By the time it is back in the store you will have moved on and it wont be high on your mind anymore.

Instead of taking it out of the store the studio should be buying add space during the broadcast to direct people to the online store to buy the movie now. If the broadcaster is putting pressure on the studio because they are worried it will erode their audience, let the studio push back - how far will the broadcaster get if the studios refuse to give them new content to show? Anybody who already loves the movie would already have the DVD before it is broadcast anyway.
 

sfh

macrumors regular
May 27, 2008
240
0
Sacramento CA
yet another example of why the recording and movie industries are ***** retarded.

they treat everyone as if we are criminals and try to control every aspect of the distrubution line ... next thing we wont be able to watch a movie unlesss we change our screen brightness to the minimum level and the contrast to the same - so we don't try to film it on our screen .

when are they going to stop shooting themselves in the foot?
 

bilbo--baggins

macrumors 6502a
Jan 6, 2006
734
47
UK
For me this really spoils the whole point of movie rentals on iTunes. Rather than buying DVD's, I recently decided that I would rather rent in HD, and if it's a movie I really like I'll happily pay to rent it again in future instead of keeping boxes full of discs.

Now if Apple are removing movies from the iTunes store it spoils my plan - and I'm more likely to just buy it on DVD.

What a ridiculous backwards step.

I did find it strange that Batman Begins seemed to have disappeared when I looked for it yesterday.
 

mzd

macrumors 6502a
Jul 25, 2005
951
40
Wisconsin
i noticed this with the new Die Hard movie. it was even featured in the keynote but now it isn't on iTunes.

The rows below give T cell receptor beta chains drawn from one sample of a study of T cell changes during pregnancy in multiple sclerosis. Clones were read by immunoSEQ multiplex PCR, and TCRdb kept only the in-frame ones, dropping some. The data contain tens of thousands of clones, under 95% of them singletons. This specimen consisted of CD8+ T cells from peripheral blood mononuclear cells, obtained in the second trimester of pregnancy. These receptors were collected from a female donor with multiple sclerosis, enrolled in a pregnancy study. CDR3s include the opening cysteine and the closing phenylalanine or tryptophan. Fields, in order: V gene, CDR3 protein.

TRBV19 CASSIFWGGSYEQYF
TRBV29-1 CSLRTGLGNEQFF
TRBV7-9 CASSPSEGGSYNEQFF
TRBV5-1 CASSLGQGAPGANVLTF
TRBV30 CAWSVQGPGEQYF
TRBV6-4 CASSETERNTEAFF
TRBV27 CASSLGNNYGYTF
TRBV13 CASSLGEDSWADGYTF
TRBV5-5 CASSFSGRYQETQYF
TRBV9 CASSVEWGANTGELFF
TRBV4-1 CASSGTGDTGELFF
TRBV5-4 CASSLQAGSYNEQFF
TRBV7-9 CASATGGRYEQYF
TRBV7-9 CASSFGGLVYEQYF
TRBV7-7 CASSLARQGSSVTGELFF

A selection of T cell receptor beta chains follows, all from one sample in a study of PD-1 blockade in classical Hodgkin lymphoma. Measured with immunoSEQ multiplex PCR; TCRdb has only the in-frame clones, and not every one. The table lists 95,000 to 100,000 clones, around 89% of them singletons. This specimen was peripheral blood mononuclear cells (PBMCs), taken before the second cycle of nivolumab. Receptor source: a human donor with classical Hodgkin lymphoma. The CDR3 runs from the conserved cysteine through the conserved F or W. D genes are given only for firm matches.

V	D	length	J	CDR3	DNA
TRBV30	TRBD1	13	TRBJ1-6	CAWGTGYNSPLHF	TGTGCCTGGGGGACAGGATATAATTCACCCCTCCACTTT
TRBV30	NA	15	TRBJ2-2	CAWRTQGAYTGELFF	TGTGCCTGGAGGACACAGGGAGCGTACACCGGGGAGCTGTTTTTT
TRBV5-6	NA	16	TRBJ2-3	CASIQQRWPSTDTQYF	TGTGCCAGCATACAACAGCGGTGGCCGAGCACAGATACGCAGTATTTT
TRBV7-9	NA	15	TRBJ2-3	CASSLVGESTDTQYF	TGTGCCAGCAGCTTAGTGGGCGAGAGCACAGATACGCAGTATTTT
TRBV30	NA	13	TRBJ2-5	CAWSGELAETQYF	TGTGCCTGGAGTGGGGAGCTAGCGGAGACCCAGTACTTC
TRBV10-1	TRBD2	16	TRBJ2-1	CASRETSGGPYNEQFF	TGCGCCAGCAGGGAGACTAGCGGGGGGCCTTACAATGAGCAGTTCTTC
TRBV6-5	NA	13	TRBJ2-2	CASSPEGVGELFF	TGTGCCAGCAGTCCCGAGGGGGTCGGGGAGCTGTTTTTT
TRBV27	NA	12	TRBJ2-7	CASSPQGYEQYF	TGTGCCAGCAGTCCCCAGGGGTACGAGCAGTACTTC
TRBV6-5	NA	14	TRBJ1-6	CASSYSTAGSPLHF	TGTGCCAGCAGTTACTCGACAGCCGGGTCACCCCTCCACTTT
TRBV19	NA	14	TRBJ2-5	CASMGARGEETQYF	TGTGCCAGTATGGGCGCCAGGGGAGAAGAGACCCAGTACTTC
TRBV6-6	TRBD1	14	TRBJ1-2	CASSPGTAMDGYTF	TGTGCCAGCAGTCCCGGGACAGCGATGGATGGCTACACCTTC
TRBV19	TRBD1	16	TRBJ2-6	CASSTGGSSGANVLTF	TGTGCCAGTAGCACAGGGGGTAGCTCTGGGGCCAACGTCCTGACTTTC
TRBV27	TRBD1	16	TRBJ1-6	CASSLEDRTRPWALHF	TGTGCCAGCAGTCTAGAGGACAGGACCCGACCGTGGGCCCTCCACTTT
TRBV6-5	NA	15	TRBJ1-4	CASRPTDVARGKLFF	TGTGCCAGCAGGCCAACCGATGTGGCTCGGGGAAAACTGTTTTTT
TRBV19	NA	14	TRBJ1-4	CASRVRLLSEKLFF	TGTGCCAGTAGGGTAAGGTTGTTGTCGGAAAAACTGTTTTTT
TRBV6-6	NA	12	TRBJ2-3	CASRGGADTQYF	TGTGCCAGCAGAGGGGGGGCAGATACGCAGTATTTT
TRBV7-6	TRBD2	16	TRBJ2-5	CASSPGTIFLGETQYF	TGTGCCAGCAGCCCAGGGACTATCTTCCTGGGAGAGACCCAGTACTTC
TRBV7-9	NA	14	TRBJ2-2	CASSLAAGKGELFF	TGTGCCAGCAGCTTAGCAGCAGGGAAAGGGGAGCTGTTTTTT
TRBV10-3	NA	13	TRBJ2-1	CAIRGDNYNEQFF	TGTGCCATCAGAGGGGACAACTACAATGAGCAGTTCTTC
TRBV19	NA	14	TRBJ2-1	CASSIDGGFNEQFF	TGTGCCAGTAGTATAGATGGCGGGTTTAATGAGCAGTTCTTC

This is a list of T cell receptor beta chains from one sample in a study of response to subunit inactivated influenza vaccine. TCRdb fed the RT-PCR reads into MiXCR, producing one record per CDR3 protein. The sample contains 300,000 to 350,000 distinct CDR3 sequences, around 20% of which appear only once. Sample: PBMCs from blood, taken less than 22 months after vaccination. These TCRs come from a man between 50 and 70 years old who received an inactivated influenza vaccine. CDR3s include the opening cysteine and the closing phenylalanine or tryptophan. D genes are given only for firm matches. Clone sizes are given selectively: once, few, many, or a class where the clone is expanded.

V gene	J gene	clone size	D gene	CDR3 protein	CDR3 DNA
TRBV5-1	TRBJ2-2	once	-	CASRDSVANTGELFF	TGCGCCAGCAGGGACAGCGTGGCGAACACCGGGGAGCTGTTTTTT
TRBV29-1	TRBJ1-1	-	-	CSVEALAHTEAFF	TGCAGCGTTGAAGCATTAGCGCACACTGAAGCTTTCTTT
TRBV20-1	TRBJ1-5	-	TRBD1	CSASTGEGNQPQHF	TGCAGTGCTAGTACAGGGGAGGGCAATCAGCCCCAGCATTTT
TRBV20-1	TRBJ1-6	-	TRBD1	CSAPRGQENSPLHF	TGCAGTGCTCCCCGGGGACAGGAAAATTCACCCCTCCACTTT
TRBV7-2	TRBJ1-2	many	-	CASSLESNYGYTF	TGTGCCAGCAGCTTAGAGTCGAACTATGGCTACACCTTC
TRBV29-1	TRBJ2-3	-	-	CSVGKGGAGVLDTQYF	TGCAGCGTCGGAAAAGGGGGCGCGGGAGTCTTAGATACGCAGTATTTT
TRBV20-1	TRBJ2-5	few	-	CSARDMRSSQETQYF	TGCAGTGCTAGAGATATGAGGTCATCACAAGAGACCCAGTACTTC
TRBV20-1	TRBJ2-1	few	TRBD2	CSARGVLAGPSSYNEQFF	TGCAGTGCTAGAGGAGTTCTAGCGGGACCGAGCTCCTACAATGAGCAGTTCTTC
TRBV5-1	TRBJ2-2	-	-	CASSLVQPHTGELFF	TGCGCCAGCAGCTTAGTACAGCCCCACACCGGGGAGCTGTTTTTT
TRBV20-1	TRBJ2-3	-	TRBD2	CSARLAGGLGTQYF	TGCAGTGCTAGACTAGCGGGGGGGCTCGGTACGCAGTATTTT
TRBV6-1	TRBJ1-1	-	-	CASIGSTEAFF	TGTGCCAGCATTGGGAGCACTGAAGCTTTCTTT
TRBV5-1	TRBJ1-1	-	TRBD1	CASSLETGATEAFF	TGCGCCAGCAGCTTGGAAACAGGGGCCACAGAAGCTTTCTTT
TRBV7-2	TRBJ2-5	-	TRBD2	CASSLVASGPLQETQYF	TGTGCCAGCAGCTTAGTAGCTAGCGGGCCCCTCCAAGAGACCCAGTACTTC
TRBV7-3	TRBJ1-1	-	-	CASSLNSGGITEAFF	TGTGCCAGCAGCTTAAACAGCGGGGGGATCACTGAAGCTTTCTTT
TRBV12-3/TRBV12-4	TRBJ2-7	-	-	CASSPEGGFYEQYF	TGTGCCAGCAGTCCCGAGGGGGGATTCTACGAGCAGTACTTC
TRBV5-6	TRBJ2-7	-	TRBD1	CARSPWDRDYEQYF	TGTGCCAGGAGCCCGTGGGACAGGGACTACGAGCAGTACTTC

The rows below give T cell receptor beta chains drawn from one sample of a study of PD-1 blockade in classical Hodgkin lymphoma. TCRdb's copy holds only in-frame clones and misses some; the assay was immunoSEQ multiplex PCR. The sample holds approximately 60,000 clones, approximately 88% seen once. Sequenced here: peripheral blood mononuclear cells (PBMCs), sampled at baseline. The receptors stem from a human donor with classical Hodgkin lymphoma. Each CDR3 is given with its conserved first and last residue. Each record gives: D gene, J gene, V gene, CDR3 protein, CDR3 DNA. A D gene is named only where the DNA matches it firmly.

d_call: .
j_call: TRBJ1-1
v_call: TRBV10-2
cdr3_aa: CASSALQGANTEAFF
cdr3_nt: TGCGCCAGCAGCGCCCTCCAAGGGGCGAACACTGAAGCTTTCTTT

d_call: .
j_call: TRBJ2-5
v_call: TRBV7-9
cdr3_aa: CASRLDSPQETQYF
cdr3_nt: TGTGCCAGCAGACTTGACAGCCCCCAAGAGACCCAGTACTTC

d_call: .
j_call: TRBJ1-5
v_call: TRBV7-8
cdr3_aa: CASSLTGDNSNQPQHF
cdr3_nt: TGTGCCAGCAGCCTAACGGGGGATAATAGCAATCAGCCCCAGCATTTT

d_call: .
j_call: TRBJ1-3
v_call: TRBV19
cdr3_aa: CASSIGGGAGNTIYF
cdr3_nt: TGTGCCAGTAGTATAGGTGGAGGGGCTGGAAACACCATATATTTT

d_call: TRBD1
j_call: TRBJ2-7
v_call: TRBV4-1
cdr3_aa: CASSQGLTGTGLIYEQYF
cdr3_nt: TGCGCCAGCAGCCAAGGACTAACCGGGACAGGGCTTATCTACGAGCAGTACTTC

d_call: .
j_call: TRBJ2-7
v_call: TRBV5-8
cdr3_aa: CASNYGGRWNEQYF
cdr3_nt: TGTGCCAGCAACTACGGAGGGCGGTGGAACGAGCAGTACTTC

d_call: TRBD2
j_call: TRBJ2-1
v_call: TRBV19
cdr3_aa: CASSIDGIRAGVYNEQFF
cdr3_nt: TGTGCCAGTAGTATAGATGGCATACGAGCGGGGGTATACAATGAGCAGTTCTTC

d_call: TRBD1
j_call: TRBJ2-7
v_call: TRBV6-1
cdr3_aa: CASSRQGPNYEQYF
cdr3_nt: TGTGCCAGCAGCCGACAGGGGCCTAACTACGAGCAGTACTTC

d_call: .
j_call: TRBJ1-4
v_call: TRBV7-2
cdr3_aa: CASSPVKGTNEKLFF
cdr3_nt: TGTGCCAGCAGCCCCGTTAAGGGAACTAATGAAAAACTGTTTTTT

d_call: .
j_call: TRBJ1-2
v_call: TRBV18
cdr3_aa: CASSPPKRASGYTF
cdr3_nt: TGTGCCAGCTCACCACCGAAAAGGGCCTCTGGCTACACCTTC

gkarris

macrumors G3
Dec 31, 2004
8,301
1,054
"No escape from Reality...”
Awesome!

This helps to save the movie rental stores and our local shops that buy/sell new and used DVD's.

I prefer having the physical copy anyways - a DRM'ed copy can easily be "disabled from viewing" if a studio chooses to do so.

(actually, Blu-ray can be also if manufactured as such).
 

csmitty

macrumors regular
Sep 15, 2007
241
0
That is pretty stupid reasoning. And if/when 1080p online rentals are avaliable i'll stop buying discs most likely. I buy HD DVDs now because the are cheaper than regular dvds and have stocked up on xbox hd dvd players. I also buy the blu ray of movies that I like and will watch multiple times. Unless its something I might watch and is only $10.

As far as capage one of my friends at school got a nice letter from charter saying he needed to quit doing what he was doing. But i think that was because of what he was downloading and not the quantity. I think he started using the neighbors internet after that. I used to late at night too sometimes. I p2p stuff all the time and havn't had a problem. viva de yarrrr
 

MrCrowbar

macrumors 68020
Jan 12, 2006
2,120
347
Screw major Labels and Studios

I buy quite a lot of music from independent labels, i.e. talented people that have not yet been "acquired" by some major company and forced to produce mass-marketable junk that's ultimately bad. Those people advertize on youTube and podcasts and you can download or order (i.e. get on physical media) their stuff from their web shop. Best of all: no DRM.

Here's two examples of people I bought everythig from:
http://www.youtube.com/user/PomplamooseMusic
http://www.youtube.com/user/pshukoff (nicepeter.com)



Independent Movie Studios are starting to do this too and I expect them to pup up more and more, especially with things like RED cameras. Stuff gets much cheaper to produce and there's no big company taking all the money (and credit) of the creative guys.

I don't own a TV since 2 years and don't miss it a bit. On the contrary, those things annoy me when I'm at other people's places and they keep it on at all times. I wouldn't mind a large flat screen display, i.e. a TV without tuner, speakers and digital image processors that mangle an otherwise good picture. Where can I get a 42" LCD that does that?